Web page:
Anger over a new health order closing dine-in service at restaurants in Los Angeles County spilled into public view Tuesday as two county leaders said they don’t support the measure—though they have little power to change it.
It’s not clear what impact Kathryn Barger’s opposition could have in practice, but it marks a significant break from a department that the county board directly oversees.
The daily total of new COVID-19 cases in Los Angeles County this week will be crucial for the ability of businesses to stay open—in some cases, it could determine whether they shut their doors for good.
The county has said that if daily cases continue at these levels, they would enact stricter measures—including a blanket stay-at-home order for all nonessential workers—as soon as Sunday.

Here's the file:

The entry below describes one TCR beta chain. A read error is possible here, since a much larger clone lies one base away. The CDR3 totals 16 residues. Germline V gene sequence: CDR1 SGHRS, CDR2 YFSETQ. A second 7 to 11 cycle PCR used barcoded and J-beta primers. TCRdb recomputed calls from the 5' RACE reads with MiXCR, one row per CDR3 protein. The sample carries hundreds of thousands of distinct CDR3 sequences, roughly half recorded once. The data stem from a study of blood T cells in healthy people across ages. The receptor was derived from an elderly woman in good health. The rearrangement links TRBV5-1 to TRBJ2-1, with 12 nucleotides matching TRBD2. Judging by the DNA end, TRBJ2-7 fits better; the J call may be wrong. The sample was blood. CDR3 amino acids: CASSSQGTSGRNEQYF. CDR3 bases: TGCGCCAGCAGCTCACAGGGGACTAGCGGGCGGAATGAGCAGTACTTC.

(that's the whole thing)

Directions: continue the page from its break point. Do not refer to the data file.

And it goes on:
There is currently no shortage of appointments, but officials say people should still follow health guidance on when to be tested.
The county has said that if daily cases continue at these levels, they would enact stricter measures—including a blanket stay-at-home order for all nonessential workers—as soon as this Sunday.
Sheriff Alex Villanueva and even the staunchest defenders of law enforcement on the board have been in a battle for months about a host of issues ranging from his budget to deputy cliques.
Long Beach teens wrote (or drew and animated) up to two entries per week for five months, chronicling the panic, confusion, boredom, anger, annoyance and even a bit of fleeting joy that have been shared by just about everyone as routines were upended and uncertainty reigned.
Al Austin and Tunua Thrash-Ntuk, who are hoping to represent District 8 on the City Council, discussed housing policies, police reform and how to bolster the local economy during a debate Thursday night hosted by local media outlets.
“We encourage people to get tested if you’re having any symptoms or have been in contact with someone with COVID-19,” county health officer Barbara Ferrer said Monday.